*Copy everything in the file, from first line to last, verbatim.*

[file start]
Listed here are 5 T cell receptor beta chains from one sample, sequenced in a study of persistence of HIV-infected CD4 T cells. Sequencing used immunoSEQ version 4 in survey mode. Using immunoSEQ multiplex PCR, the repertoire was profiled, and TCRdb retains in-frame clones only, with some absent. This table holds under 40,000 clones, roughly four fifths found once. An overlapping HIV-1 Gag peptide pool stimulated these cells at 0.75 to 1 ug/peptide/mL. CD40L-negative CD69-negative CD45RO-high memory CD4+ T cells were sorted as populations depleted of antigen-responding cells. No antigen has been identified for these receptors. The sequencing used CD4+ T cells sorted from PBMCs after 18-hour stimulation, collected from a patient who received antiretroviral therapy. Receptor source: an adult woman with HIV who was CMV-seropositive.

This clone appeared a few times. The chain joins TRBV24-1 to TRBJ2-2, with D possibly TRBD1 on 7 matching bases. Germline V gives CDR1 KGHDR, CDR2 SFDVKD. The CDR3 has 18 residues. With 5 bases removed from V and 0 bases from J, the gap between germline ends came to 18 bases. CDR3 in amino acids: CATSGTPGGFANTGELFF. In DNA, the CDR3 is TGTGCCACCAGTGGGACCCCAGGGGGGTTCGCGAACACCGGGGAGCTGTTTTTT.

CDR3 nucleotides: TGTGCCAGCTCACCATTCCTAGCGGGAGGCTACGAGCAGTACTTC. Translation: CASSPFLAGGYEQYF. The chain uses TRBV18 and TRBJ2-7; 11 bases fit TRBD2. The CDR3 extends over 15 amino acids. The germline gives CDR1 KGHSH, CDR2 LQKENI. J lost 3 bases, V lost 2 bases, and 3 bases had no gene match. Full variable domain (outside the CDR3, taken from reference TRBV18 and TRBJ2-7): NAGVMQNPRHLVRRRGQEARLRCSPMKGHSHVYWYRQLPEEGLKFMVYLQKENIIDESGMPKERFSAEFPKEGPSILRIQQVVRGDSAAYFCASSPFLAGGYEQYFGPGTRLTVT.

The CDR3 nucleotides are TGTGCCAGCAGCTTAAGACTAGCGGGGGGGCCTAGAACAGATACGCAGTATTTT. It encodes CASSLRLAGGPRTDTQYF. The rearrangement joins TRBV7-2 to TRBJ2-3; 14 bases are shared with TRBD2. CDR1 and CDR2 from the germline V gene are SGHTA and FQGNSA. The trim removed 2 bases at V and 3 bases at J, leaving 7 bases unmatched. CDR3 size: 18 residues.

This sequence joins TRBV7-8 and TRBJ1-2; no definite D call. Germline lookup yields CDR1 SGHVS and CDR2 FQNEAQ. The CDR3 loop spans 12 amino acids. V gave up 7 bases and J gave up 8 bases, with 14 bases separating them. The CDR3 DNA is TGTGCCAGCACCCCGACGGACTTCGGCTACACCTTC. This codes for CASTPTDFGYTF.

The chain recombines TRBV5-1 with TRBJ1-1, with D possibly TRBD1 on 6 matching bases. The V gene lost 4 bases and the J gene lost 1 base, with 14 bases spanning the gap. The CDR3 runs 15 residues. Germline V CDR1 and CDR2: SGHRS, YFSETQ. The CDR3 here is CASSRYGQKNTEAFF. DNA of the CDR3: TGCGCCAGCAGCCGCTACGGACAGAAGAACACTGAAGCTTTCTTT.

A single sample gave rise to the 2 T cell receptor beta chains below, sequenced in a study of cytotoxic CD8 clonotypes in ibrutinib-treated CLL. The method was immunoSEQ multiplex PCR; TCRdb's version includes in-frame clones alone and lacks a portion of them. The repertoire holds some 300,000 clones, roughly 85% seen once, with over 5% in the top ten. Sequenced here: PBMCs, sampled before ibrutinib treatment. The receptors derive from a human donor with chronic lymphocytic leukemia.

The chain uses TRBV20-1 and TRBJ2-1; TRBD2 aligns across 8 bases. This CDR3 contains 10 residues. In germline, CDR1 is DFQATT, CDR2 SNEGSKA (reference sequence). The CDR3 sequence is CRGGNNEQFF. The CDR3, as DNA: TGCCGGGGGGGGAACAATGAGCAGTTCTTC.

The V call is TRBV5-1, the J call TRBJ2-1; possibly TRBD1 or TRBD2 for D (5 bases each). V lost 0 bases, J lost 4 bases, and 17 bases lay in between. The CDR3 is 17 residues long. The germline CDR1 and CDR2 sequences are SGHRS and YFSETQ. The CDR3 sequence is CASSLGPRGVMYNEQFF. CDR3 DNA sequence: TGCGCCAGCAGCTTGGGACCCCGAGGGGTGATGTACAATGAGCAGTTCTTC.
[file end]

Listed here are 5 T cell receptor beta chains from one sample, sequenced in a study of persistence of HIV-infected CD4 T cells. Sequencing used immunoSEQ version 4 in survey mode. Using immunoSEQ multiplex PCR, the repertoire was profiled, and TCRdb retains in-frame clones only, with some absent. This table holds under 40,000 clones, roughly four fifths found once. An overlapping HIV-1 Gag peptide pool stimulated these cells at 0.75 to 1 ug/peptide/mL. CD40L-negative CD69-negative CD45RO-high memory CD4+ T cells were sorted as populations depleted of antigen-responding cells. No antigen has been identified for these receptors. The sequencing used CD4+ T cells sorted from PBMCs after 18-hour stimulation, collected from a patient who received antiretroviral therapy. Receptor source: an adult woman with HIV who was CMV-seropositive.

This clone appeared a few times. The chain joins TRBV24-1 to TRBJ2-2, with D possibly TRBD1 on 7 matching bases. Germline V gives CDR1 KGHDR, CDR2 SFDVKD. The CDR3 has 18 residues. With 5 bases removed from V and 0 bases from J, the gap between germline ends came to 18 bases. CDR3 in amino acids: CATSGTPGGFANTGELFF. In DNA, the CDR3 is TGTGCCACCAGTGGGACCCCAGGGGGGTTCGCGAACACCGGGGAGCTGTTTTTT.

CDR3 nucleotides: TGTGCCAGCTCACCATTCCTAGCGGGAGGCTACGAGCAGTACTTC. Translation: CASSPFLAGGYEQYF. The chain uses TRBV18 and TRBJ2-7; 11 bases fit TRBD2. The CDR3 extends over 15 amino acids. The germline gives CDR1 KGHSH, CDR2 LQKENI. J lost 3 bases, V lost 2 bases, and 3 bases had no gene match. Full variable domain (outside the CDR3, taken from reference TRBV18 and TRBJ2-7): NAGVMQNPRHLVRRRGQEARLRCSPMKGHSHVYWYRQLPEEGLKFMVYLQKENIIDESGMPKERFSAEFPKEGPSILRIQQVVRGDSAAYFCASSPFLAGGYEQYFGPGTRLTVT.

The CDR3 nucleotides are TGTGCCAGCAGCTTAAGACTAGCGGGGGGGCCTAGAACAGATACGCAGTATTTT. It encodes CASSLRLAGGPRTDTQYF. The rearrangement joins TRBV7-2 to TRBJ2-3; 14 bases are shared with TRBD2. CDR1 and CDR2 from the germline V gene are SGHTA and FQGNSA. The trim removed 2 bases at V and 3 bases at J, leaving 7 bases unmatched. CDR3 size: 18 residues.

This sequence joins TRBV7-8 and TRBJ1-2; no definite D call. Germline lookup yields CDR1 SGHVS and CDR2 FQNEAQ. The CDR3 loop spans 12 amino acids. V gave up 7 bases and J gave up 8 bases, with 14 bases separating them. The CDR3 DNA is TGTGCCAGCACCCCGACGGACTTCGGCTACACCTTC. This codes for CASTPTDFGYTF.

The chain recombines TRBV5-1 with TRBJ1-1, with D possibly TRBD1 on 6 matching bases. The V gene lost 4 bases and the J gene lost 1 base, with 14 bases spanning the gap. The CDR3 runs 15 residues. Germline V CDR1 and CDR2: SGHRS, YFSETQ. The CDR3 here is CASSRYGQKNTEAFF. DNA of the CDR3: TGCGCCAGCAGCCGCTACGGACAGAAGAACACTGAAGCTTTCTTT.

A single sample gave rise to the 2 T cell receptor beta chains below, sequenced in a study of cytotoxic CD8 clonotypes in ibrutinib-treated CLL. The method was immunoSEQ multiplex PCR; TCRdb's version includes in-frame clones alone and lacks a portion of them. The repertoire holds some 300,000 clones, roughly 85% seen once, with over 5% in the top ten. Sequenced here: PBMCs, sampled before ibrutinib treatment. The receptors derive from a human donor with chronic lymphocytic leukemia.

The chain uses TRBV20-1 and TRBJ2-1; TRBD2 aligns across 8 bases. This CDR3 contains 10 residues. In germline, CDR1 is DFQATT, CDR2 SNEGSKA (reference sequence). The CDR3 sequence is CRGGNNEQFF. The CDR3, as DNA: TGCCGGGGGGGGAACAATGAGCAGTTCTTC.

The V call is TRBV5-1, the J call TRBJ2-1; possibly TRBD1 or TRBD2 for D (5 bases each). V lost 0 bases, J lost 4 bases, and 17 bases lay in between. The CDR3 is 17 residues long. The germline CDR1 and CDR2 sequences are SGHRS and YFSETQ. The CDR3 sequence is CASSLGPRGVMYNEQFF. CDR3 DNA sequence: TGCGCCAGCAGCTTGGGACCCCGAGGGGTGATGTACAATGAGCAGTTCTTC.